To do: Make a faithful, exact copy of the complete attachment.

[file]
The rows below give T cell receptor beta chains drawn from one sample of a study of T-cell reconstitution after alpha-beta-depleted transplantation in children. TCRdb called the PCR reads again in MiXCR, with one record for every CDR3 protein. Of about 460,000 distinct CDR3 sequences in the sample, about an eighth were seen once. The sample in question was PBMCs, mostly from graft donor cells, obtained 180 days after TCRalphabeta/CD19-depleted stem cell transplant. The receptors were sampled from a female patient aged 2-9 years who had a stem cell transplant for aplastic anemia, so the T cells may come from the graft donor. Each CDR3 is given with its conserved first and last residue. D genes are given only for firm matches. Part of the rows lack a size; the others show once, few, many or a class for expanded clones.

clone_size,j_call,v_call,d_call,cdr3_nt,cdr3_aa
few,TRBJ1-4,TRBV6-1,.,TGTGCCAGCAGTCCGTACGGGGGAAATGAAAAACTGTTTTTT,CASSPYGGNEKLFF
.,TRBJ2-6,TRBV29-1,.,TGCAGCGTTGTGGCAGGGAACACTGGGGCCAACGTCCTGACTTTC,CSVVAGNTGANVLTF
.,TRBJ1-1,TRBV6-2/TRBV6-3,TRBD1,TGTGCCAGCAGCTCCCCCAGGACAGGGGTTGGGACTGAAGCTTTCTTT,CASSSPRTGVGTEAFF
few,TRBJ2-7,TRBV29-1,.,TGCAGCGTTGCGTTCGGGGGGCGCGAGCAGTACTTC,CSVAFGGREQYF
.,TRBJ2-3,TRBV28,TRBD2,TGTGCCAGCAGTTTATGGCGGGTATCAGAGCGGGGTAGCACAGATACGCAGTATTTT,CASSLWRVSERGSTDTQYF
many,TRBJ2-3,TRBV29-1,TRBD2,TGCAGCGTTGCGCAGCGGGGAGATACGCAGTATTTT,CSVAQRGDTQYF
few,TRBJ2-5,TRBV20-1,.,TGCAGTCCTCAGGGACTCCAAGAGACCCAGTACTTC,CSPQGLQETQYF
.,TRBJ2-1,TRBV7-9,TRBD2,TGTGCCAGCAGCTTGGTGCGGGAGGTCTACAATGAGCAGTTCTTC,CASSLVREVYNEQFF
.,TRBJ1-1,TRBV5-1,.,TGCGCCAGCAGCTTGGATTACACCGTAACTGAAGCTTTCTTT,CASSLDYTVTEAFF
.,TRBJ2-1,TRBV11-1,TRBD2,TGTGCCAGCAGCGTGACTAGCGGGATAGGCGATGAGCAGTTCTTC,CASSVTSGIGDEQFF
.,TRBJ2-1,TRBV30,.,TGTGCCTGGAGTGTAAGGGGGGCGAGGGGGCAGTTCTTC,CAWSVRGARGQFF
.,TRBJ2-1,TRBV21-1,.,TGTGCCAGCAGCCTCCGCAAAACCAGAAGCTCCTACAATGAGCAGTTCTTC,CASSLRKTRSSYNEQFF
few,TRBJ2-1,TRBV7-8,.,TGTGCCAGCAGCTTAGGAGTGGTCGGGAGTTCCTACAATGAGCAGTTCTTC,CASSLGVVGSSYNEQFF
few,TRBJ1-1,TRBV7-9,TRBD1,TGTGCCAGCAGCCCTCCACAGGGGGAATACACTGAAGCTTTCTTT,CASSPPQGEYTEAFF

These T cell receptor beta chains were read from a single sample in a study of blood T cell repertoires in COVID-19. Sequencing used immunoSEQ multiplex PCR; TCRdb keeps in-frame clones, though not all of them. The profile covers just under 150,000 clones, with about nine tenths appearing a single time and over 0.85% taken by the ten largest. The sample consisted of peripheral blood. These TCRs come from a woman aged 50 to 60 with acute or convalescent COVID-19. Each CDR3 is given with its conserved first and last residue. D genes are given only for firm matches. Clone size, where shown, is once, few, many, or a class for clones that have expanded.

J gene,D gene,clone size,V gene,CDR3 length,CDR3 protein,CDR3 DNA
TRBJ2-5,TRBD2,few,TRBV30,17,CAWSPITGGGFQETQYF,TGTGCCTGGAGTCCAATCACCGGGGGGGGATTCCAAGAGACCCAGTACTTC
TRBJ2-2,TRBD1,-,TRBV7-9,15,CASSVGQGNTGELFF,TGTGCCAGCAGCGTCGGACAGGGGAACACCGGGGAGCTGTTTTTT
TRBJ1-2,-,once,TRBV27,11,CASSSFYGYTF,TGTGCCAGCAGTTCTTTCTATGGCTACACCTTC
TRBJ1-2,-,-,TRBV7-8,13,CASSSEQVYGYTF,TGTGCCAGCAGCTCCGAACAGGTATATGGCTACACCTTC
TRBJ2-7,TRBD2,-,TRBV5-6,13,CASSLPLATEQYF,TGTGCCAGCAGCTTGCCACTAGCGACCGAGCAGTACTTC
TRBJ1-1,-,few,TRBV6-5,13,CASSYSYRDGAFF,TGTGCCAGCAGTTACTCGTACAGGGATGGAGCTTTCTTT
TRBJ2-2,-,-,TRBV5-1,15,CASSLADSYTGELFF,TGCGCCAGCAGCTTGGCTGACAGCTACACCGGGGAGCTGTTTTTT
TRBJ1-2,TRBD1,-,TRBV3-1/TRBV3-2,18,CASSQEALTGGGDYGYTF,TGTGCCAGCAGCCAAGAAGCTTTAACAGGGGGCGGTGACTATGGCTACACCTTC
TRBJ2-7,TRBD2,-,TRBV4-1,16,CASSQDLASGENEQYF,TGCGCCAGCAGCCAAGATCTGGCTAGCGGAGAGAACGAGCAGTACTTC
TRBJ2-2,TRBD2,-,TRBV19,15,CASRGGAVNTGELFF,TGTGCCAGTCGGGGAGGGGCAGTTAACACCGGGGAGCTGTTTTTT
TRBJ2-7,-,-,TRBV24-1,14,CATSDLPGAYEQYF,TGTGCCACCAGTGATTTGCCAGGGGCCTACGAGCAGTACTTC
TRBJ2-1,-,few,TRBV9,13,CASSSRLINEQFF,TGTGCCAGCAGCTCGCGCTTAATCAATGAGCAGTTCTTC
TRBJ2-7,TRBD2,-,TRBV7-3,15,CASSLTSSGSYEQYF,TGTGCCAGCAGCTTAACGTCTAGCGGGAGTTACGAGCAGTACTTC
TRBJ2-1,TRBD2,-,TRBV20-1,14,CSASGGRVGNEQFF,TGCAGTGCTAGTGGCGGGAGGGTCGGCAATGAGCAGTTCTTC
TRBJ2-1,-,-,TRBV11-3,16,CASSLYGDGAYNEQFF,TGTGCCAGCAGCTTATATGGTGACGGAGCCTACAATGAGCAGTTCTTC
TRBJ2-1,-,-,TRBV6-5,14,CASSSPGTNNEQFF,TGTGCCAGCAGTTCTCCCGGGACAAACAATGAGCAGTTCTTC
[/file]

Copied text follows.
The rows below give T cell receptor beta chains drawn from one sample of a study of T-cell reconstitution after alpha-beta-depleted transplantation in children. TCRdb called the PCR reads again in MiXCR, with one record for every CDR3 protein. Of about 460,000 distinct CDR3 sequences in the sample, about an eighth were seen once. The sample in question was PBMCs, mostly from graft donor cells, obtained 180 days after TCRalphabeta/CD19-depleted stem cell transplant. The receptors were sampled from a female patient aged 2-9 years who had a stem cell transplant for aplastic anemia, so the T cells may come from the graft donor. Each CDR3 is given with its conserved first and last residue. D genes are given only for firm matches. Part of the rows lack a size; the others show once, few, many or a class for expanded clones.

clone_size,j_call,v_call,d_call,cdr3_nt,cdr3_aa
few,TRBJ1-4,TRBV6-1,.,TGTGCCAGCAGTCCGTACGGGGGAAATGAAAAACTGTTTTTT,CASSPYGGNEKLFF
.,TRBJ2-6,TRBV29-1,.,TGCAGCGTTGTGGCAGGGAACACTGGGGCCAACGTCCTGACTTTC,CSVVAGNTGANVLTF
.,TRBJ1-1,TRBV6-2/TRBV6-3,TRBD1,TGTGCCAGCAGCTCCCCCAGGACAGGGGTTGGGACTGAAGCTTTCTTT,CASSSPRTGVGTEAFF
few,TRBJ2-7,TRBV29-1,.,TGCAGCGTTGCGTTCGGGGGGCGCGAGCAGTACTTC,CSVAFGGREQYF
.,TRBJ2-3,TRBV28,TRBD2,TGTGCCAGCAGTTTATGGCGGGTATCAGAGCGGGGTAGCACAGATACGCAGTATTTT,CASSLWRVSERGSTDTQYF
many,TRBJ2-3,TRBV29-1,TRBD2,TGCAGCGTTGCGCAGCGGGGAGATACGCAGTATTTT,CSVAQRGDTQYF
few,TRBJ2-5,TRBV20-1,.,TGCAGTCCTCAGGGACTCCAAGAGACCCAGTACTTC,CSPQGLQETQYF
.,TRBJ2-1,TRBV7-9,TRBD2,TGTGCCAGCAGCTTGGTGCGGGAGGTCTACAATGAGCAGTTCTTC,CASSLVREVYNEQFF
.,TRBJ1-1,TRBV5-1,.,TGCGCCAGCAGCTTGGATTACACCGTAACTGAAGCTTTCTTT,CASSLDYTVTEAFF
.,TRBJ2-1,TRBV11-1,TRBD2,TGTGCCAGCAGCGTGACTAGCGGGATAGGCGATGAGCAGTTCTTC,CASSVTSGIGDEQFF
.,TRBJ2-1,TRBV30,.,TGTGCCTGGAGTGTAAGGGGGGCGAGGGGGCAGTTCTTC,CAWSVRGARGQFF
.,TRBJ2-1,TRBV21-1,.,TGTGCCAGCAGCCTCCGCAAAACCAGAAGCTCCTACAATGAGCAGTTCTTC,CASSLRKTRSSYNEQFF
few,TRBJ2-1,TRBV7-8,.,TGTGCCAGCAGCTTAGGAGTGGTCGGGAGTTCCTACAATGAGCAGTTCTTC,CASSLGVVGSSYNEQFF
few,TRBJ1-1,TRBV7-9,TRBD1,TGTGCCAGCAGCCCTCCACAGGGGGAATACACTGAAGCTTTCTTT,CASSPPQGEYTEAFF

These T cell receptor beta chains were read from a single sample in a study of blood T cell repertoires in COVID-19. Sequencing used immunoSEQ multiplex PCR; TCRdb keeps in-frame clones, though not all of them. The profile covers just under 150,000 clones, with about nine tenths appearing a single time and over 0.85% taken by the ten largest. The sample consisted of peripheral blood. These TCRs come from a woman aged 50 to 60 with acute or convalescent COVID-19. Each CDR3 is given with its conserved first and last residue. D genes are given only for firm matches. Clone size, where shown, is once, few, many, or a class for clones that have expanded.

J gene,D gene,clone size,V gene,CDR3 length,CDR3 protein,CDR3 DNA
TRBJ2-5,TRBD2,few,TRBV30,17,CAWSPITGGGFQETQYF,TGTGCCTGGAGTCCAATCACCGGGGGGGGATTCCAAGAGACCCAGTACTTC
TRBJ2-2,TRBD1,-,TRBV7-9,15,CASSVGQGNTGELFF,TGTGCCAGCAGCGTCGGACAGGGGAACACCGGGGAGCTGTTTTTT
TRBJ1-2,-,once,TRBV27,11,CASSSFYGYTF,TGTGCCAGCAGTTCTTTCTATGGCTACACCTTC
TRBJ1-2,-,-,TRBV7-8,13,CASSSEQVYGYTF,TGTGCCAGCAGCTCCGAACAGGTATATGGCTACACCTTC
TRBJ2-7,TRBD2,-,TRBV5-6,13,CASSLPLATEQYF,TGTGCCAGCAGCTTGCCACTAGCGACCGAGCAGTACTTC
TRBJ1-1,-,few,TRBV6-5,13,CASSYSYRDGAFF,TGTGCCAGCAGTTACTCGTACAGGGATGGAGCTTTCTTT
TRBJ2-2,-,-,TRBV5-1,15,CASSLADSYTGELFF,TGCGCCAGCAGCTTGGCTGACAGCTACACCGGGGAGCTGTTTTTT
TRBJ1-2,TRBD1,-,TRBV3-1/TRBV3-2,18,CASSQEALTGGGDYGYTF,TGTGCCAGCAGCCAAGAAGCTTTAACAGGGGGCGGTGACTATGGCTACACCTTC
TRBJ2-7,TRBD2,-,TRBV4-1,16,CASSQDLASGENEQYF,TGCGCCAGCAGCCAAGATCTGGCTAGCGGAGAGAACGAGCAGTACTTC
TRBJ2-2,TRBD2,-,TRBV19,15,CASRGGAVNTGELFF,TGTGCCAGTCGGGGAGGGGCAGTTAACACCGGGGAGCTGTTTTTT
TRBJ2-7,-,-,TRBV24-1,14,CATSDLPGAYEQYF,TGTGCCACCAGTGATTTGCCAGGGGCCTACGAGCAGTACTTC
TRBJ2-1,-,few,TRBV9,13,CASSSRLINEQFF,TGTGCCAGCAGCTCGCGCTTAATCAATGAGCAGTTCTTC
TRBJ2-7,TRBD2,-,TRBV7-3,15,CASSLTSSGSYEQYF,TGTGCCAGCAGCTTAACGTCTAGCGGGAGTTACGAGCAGTACTTC
TRBJ2-1,TRBD2,-,TRBV20-1,14,CSASGGRVGNEQFF,TGCAGTGCTAGTGGCGGGAGGGTCGGCAATGAGCAGTTCTTC
TRBJ2-1,-,-,TRBV11-3,16,CASSLYGDGAYNEQFF,TGTGCCAGCAGCTTATATGGTGACGGAGCCTACAATGAGCAGTTCTTC
TRBJ2-1,-,-,TRBV6-5,14,CASSSPGTNNEQFF,TGTGCCAGCAGTTCTCCCGGGACAAACAATGAGCAGTTCTTC